Hey! My name is Kathleen Cempa and I attend the Grier School for girls as a sophomore! I’ve spent my entire life here in Tyrone and attended school at...
Remembering WWII POW and Tyrone native Hayden Walk
TAHS graduate PFC Hayden Walk of Tyrone was liberated from a notorious German POW camp 70 years ago today, April 2, 1945.
April 2, 2015
Seventy years ago today Stalag IX B, one of the most notorious Nazi POW camps of World War II, was liberated by Allied Forces.
Among the approximately 3,400 US prisoners of war freed that day was Tyrone native Hayden Walk. Walk was a prisoner at the camp for four months after his capture in December 1944. When the camp was liberated Walk became the first POW from the Tyrone area to return home after the war.
Hayden R. Walk was born and raised in Tyrone and graduated from Tyrone High School in 1940. Until the war interrupted his life, Walk worked with his father as a painting contractor in Tyrone. Like millions of other young men of his generation, he received word that he had been drafted into the United States Army. He was 21 years old at the time.
Walk departed from the Tyrone train station for basic training on July 3rd, 1942. He spent time training at Fort Benning, Fort McCellan, Camp Hood and Camp Atterbury. When his training was complete he was sent to the European theater sometime in October 1944. Not long after that he was sent into battle.
Image in Public Domain
The Battle of the Bulge
Walk soon found himself on the front lines in the Battle of the Bulge which lasted from December 16, 1944 to January 25, 1945. In the early days of the battle, Walk’s company commander called Walk and his comrades together and told them they were surrounded and could not keep fighting. After a couple of hours spent burying mementos, pictures of loved ones and anything of value that the enemies could take from them, Walk and his company put up the white flag. They were taken prisoners of war on December 19th, 1944.
Back at home, his family was starved for information.
Often during the war, a taxi would come to houses to deliver letters from the Western Union. No family wanted to have the taxi stop at their house, because those letters usually informed families that their son, brother or husband was missing-in-action or killed. Women would sit on their porches or look out their windows praying that it wouldn’t stop at their house.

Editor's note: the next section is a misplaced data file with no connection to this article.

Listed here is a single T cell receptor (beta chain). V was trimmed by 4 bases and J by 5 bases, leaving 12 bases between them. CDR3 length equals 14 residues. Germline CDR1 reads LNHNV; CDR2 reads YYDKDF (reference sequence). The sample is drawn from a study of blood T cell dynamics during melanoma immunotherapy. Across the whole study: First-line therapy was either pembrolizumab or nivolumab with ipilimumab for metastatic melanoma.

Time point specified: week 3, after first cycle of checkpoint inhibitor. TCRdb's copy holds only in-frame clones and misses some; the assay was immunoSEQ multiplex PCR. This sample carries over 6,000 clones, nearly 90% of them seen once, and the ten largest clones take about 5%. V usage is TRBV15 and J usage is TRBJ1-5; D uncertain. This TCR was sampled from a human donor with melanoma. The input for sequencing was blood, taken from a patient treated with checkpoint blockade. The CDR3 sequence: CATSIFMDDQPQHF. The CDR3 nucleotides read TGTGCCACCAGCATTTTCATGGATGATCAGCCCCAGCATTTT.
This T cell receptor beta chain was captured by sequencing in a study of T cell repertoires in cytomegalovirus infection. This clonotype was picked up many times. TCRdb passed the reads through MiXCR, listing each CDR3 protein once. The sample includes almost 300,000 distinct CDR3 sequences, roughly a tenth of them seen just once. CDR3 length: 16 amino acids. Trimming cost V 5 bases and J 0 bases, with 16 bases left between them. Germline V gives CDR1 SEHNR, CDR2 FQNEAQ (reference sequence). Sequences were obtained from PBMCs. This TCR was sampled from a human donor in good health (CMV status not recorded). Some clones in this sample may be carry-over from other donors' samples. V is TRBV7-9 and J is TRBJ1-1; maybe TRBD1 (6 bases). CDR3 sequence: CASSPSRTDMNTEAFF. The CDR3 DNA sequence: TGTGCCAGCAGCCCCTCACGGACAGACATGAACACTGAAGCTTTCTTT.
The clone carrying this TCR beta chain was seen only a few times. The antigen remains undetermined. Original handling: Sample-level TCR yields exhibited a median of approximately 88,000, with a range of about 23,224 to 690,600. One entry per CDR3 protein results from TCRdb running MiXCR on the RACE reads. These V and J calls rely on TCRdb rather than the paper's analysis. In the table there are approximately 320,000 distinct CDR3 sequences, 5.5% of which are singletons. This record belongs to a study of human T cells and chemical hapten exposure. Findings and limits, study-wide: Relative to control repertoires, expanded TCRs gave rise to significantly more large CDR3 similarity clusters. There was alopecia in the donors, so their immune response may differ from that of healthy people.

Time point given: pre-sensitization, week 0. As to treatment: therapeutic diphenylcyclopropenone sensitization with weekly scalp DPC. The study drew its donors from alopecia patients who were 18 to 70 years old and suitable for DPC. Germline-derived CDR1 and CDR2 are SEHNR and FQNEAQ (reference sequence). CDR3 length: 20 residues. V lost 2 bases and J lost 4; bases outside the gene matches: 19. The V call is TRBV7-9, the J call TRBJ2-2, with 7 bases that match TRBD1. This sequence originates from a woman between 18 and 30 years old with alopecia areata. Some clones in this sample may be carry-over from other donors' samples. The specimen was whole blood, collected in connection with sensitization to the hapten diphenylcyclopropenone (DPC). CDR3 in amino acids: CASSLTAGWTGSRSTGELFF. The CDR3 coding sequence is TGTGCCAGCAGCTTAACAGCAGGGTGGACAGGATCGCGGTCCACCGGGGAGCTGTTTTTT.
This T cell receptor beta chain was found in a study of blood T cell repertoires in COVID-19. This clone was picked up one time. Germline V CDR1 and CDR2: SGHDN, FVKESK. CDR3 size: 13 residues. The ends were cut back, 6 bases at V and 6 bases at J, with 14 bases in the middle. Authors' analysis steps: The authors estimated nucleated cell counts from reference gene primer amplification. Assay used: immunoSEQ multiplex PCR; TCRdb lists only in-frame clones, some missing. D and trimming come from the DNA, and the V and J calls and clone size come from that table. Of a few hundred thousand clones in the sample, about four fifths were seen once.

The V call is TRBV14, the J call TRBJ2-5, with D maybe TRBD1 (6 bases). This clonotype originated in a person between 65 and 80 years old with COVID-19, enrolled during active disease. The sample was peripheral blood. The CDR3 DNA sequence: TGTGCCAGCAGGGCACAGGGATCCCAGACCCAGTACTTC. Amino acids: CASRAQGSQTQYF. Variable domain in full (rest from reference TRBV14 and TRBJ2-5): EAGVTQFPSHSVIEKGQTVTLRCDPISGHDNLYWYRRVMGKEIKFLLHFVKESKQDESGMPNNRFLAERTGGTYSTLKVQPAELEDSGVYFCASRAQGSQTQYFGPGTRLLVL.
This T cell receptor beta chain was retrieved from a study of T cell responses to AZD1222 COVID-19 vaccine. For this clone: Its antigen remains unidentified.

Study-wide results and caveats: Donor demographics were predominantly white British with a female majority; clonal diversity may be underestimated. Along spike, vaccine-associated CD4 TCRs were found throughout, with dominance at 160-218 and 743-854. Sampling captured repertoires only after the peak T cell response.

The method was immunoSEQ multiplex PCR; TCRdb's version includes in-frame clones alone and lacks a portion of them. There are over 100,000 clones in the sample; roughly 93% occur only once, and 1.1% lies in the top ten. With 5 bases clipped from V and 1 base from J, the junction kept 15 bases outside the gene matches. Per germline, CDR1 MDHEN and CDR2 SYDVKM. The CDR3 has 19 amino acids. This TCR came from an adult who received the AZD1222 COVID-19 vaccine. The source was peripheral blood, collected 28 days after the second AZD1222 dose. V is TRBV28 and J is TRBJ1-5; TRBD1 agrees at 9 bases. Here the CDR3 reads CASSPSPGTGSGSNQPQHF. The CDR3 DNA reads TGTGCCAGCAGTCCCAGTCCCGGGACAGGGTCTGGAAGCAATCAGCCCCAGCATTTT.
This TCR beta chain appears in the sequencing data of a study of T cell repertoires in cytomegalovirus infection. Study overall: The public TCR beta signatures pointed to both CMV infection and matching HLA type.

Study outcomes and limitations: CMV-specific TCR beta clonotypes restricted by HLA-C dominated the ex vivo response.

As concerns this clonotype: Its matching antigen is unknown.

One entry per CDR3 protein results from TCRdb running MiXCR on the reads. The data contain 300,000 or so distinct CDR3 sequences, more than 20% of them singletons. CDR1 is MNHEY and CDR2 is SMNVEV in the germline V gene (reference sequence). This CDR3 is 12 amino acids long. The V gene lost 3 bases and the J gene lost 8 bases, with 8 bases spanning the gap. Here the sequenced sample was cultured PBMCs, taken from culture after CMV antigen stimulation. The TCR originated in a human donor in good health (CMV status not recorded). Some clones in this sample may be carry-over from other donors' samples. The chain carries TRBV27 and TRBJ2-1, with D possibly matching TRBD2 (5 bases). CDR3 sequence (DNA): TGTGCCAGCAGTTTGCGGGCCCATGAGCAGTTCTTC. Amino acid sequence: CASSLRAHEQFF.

Unfortunately, on January 12, 1945 a taxi stopped in front of the Walk family home at 221 East 12th Street in Tyrone. The telegram given to Mrs. Walk simply said that their son was missing-in-action, leaving the family in anguish, wondering if their son had been killed or captured.
Courtesy of Connie Shaffer
Forced March and Arrival
Unknown to his parents at the time, their son was alive but in a very dire situation. He and his fellow prisoners were being marched 35 to 40 miles a day for three days through the German countryside.
It was very brutal winter that year, even though it was still only December. On the three day march Walk and his fellow soldiers received no food or water and many had inadequate shoes and clothing. Soldiers who were fast enough scooped up some snow to drink, but only if the Germans weren’t watching. According to Walk, the Germans were nasty and arrogant. German civilians would throw rotten eggs and tomatoes at them, yelling and calling them names.
When they finally reached a train station they were forced into box cars. From there things only got worse. They were herded into the boxcars like cattle with no room to move. Walk recalled men crying. They were locked in the boxcars for about a week, stopping only once for water, which was put into helmets that were also used to go to the bathroom in.
After their horrific train ride, Walk and the other soldiers arrived at one of Germany’s worst prisoner of war camps, according to the State Department.
courtesy of Connie Shaffer
Life in “Bad Orb”
Stalag IX B was located in Bad Orb, Germany and held Serbian, Italian, French, and Russian P.O.W.s in late December of 1944, when 985 American soldiers, including Walk, captured during the first two days of the Battle of the Bulge were sent there.
Walk’s family received word of where he was being held captive on March 1st, 1945.
“Report just received through the International Red Cross states that your son, Private First Class Hayden R. Walk is a prisoner of war of the German government,” is the only information that the letter provided.
By the end of the war, the town’s name,”Bad Orb”, held a deeper meaning to US servicemen. In total the camp held around 4,700 American POWs, far more than it was ever equipped to handle. The food there was terrible and was rationed into insufficient amounts.
“Toward the end we were lucky to get a slice of very poor bread and for days and days, even weeks, we were ‘favored’ with grass soup, possibly you’ve never tasted grass soup! Well, I hope you never will be compelled to live on it,” noted Walk in an interview with the Daily Herald immediately after his return home.
Over the course of his captivity, Walk lost approximately 40-50 pounds.
Rations in the camp consisted of 300 grams of bread, 550 grams of potatoes, 30 grams of horse meat, one-half liter of tea and one-half liter of soup, made from grass and putrid greens that was watered down.
However, near the end of the war the ration was cut even further, and POWs were only receiving 210 grams of bread and 290 grams of potatoes per day. Only one delivery of Red Cross food parcels ever reached camp, enough though in many POW’s letters home, including Walk’s, they were told to specifically ask for them.